HOUSTON — In the deeply Republican state that has executed more convicts than any other and the county that has sent the most to death row, an unusual legal proceeding will begin this week: A Democratic judge will hold a lengthy hearing on the constitutionality of the death penalty in Texas.
State District Judge Kevin Fine surprised many Texans last spring when he granted what is usually a routine and typically rejected defense motion and ruled the death penalty unconstitutional. His ruling came in the case of John Edward Green Jr., who is awaiting trial on charges he fatally shot a Houston woman and wounded her sister during a robbery in June 2008.
Following a torrent of criticism from Republican Gov. Rick Perry and other Texans, Fine clarified his ruling, saying the procedures the state follows in getting a death sentence are unconstitutional. Then Fine rescinded his ruling and ordered the hearing, which starts today, saying he needed more information before making a final decision.
Most Texans consider the death penalty a fitting punishment for the worst kind of crimes, and Harris County, which includes the state's largest city, Houston, has sent more inmates to the lethal-injection gurney than any other in Texas. But, anti-death-penalty activists have created serious doubt recently about whether two men were wrongly executed.
Fine is an unusual Houston jurist: a Democrat who sports dense tattoos and has said he's a recovering alcoholic and former cocaine user.
He declined to be interviewed for this story, but he has said that he has taken notice of recent death row exonerations and his ruling will "boil down to whether or not an innocent person has actually been executed."
But Fine also has said he has no personal interest in the death penalty, he believes the death penalty is constitutional and the hearing will be limited to issues related to Green's case. The hearing, which could last up to two weeks, is expected to include testimony that Green's attorneys say will show how flaws in such things as eyewitness identification, confessions and forensic evidence have led to wrongful convictions.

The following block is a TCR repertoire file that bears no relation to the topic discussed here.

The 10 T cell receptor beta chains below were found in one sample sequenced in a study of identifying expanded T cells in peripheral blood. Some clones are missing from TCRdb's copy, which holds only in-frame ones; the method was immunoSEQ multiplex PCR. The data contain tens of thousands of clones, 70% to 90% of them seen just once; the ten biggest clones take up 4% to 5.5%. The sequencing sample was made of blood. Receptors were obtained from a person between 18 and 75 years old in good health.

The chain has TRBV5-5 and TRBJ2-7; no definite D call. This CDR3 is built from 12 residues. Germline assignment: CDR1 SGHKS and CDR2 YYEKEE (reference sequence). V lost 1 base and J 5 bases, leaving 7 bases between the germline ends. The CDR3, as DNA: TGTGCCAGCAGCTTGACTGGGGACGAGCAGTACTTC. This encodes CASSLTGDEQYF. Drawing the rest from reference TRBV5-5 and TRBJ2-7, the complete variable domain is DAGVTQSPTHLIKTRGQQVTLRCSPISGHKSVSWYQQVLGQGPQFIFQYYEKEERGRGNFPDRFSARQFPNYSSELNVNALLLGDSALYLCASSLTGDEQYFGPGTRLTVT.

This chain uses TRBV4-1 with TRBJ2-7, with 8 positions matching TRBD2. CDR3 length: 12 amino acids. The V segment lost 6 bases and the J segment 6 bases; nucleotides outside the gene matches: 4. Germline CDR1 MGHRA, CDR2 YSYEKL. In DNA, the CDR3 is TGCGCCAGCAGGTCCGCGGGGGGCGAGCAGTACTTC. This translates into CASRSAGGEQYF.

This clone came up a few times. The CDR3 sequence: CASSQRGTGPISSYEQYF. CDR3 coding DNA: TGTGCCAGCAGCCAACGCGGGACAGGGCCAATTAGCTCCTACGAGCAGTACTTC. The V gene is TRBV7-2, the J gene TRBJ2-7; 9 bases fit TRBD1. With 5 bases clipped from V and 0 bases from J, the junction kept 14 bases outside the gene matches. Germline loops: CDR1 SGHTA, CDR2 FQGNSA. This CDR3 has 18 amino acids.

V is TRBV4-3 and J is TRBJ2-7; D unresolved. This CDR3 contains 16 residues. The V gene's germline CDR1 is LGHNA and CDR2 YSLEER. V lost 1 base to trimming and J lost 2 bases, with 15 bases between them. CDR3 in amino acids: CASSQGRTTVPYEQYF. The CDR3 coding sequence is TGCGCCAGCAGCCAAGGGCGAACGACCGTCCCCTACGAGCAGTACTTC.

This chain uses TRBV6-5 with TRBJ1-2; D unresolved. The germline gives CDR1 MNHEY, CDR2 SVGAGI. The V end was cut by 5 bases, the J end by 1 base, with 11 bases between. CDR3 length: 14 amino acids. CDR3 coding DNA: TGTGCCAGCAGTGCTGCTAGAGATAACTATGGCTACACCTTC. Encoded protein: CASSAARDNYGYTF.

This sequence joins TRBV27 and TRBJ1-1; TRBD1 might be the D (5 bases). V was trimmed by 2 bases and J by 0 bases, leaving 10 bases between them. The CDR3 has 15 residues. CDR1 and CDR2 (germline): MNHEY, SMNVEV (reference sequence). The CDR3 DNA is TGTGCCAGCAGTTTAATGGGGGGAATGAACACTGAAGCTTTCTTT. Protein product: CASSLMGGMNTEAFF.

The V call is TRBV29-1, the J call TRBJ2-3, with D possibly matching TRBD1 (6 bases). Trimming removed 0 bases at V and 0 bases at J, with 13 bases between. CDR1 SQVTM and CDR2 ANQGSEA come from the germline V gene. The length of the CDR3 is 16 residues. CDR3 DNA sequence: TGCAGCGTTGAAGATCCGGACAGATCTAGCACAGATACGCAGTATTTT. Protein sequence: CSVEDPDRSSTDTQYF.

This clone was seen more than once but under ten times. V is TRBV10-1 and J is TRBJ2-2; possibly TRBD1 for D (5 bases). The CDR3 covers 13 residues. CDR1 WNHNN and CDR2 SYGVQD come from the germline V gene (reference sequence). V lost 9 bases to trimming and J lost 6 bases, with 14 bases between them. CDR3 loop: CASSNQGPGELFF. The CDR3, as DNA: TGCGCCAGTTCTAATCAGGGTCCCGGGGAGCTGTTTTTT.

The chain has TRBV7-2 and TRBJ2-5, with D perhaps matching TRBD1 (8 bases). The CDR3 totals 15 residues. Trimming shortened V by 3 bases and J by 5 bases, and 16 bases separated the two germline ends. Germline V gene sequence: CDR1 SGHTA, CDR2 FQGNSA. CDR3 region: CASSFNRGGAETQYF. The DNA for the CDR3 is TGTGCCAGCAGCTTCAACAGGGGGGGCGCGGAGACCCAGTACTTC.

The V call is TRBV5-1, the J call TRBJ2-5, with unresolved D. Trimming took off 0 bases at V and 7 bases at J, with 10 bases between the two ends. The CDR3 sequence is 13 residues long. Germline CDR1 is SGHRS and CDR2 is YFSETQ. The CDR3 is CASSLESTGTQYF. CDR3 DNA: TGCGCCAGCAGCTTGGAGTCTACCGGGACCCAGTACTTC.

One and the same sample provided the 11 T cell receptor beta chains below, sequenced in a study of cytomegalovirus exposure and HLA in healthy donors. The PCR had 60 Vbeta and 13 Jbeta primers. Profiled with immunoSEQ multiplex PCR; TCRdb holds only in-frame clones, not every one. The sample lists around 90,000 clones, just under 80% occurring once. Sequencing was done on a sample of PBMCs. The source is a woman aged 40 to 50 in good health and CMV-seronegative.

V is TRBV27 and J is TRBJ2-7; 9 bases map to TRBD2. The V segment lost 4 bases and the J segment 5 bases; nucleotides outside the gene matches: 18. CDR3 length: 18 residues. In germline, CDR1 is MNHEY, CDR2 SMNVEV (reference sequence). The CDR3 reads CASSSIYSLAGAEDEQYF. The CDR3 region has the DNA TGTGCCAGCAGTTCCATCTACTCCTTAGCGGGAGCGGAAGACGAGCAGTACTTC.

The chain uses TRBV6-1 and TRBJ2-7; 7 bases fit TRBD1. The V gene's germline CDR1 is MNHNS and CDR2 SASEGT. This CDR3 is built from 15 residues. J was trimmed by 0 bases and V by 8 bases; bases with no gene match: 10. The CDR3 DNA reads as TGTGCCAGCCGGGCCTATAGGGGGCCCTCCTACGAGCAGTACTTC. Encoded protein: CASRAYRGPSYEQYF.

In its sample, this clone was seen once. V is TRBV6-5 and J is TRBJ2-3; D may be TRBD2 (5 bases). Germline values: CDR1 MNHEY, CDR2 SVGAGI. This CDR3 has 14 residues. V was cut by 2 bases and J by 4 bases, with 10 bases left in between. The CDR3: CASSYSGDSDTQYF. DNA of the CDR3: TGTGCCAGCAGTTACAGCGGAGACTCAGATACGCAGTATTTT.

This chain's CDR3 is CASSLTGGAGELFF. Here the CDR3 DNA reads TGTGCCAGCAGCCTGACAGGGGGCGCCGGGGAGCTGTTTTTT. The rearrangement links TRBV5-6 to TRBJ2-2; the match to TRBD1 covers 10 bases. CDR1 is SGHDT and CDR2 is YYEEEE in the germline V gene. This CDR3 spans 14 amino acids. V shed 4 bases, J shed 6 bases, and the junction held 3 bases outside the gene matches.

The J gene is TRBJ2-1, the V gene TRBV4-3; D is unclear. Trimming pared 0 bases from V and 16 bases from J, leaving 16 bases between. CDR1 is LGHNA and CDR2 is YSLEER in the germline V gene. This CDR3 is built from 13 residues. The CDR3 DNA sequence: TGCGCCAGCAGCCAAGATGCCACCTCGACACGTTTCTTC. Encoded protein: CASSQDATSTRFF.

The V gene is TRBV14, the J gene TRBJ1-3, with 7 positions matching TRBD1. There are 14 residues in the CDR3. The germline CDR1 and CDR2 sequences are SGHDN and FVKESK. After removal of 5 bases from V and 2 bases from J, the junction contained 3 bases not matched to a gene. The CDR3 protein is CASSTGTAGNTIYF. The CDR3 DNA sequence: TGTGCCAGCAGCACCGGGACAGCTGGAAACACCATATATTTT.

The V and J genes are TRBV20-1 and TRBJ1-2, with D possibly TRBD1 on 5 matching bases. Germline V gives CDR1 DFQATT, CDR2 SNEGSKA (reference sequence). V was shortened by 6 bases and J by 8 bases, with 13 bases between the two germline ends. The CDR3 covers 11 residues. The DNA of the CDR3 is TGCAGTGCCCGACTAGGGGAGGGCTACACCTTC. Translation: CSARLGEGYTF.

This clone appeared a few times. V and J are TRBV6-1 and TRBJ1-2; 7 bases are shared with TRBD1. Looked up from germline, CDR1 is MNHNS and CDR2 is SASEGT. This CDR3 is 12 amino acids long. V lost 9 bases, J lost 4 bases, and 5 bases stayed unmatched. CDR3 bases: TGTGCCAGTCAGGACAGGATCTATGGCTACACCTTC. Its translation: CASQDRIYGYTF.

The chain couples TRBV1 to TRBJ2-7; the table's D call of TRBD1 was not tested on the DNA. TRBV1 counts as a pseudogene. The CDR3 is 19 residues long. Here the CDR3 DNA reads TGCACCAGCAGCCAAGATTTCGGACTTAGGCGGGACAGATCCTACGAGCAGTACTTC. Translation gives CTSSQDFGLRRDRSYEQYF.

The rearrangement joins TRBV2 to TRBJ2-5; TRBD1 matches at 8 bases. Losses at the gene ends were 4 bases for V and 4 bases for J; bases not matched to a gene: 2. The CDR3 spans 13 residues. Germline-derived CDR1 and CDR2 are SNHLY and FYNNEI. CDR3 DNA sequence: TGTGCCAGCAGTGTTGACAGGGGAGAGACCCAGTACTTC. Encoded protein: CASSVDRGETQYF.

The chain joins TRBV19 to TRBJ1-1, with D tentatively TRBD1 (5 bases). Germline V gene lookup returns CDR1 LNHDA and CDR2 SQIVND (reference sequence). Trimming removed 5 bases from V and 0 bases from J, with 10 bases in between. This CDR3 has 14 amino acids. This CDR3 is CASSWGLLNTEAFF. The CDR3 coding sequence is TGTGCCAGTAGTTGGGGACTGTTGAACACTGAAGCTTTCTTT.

Green's attorneys say the hearing is not a referendum on whether Texas should have a death penalty.
"We don't say a state doesn't have the right to have a death penalty," attorney Casey Keirnan said. "We're saying the way we do it in Texas under our statute is unconstitutional."
The debate over possible wrongful executions in Texas has been fueled by the cases of Cameron Todd Willingham and Claude Jones.
Willingham was put to death in 2004 after being convicted of burning down his home in Corsicana in 1991 and killing his 2-year-old daughter and 1-year-old twins. His execution has been questioned since several fire experts found serious fault in the arson findings that led to his conviction.
Jones was convicted in the 1989 killing of a liquor store owner during a robbery near Point Blank, about 75 miles north of Houston. His 2000 execution was called into question after a new DNA test showed a hair that had been the only piece of physical evidence linking him to the crime scene didn't belong to him.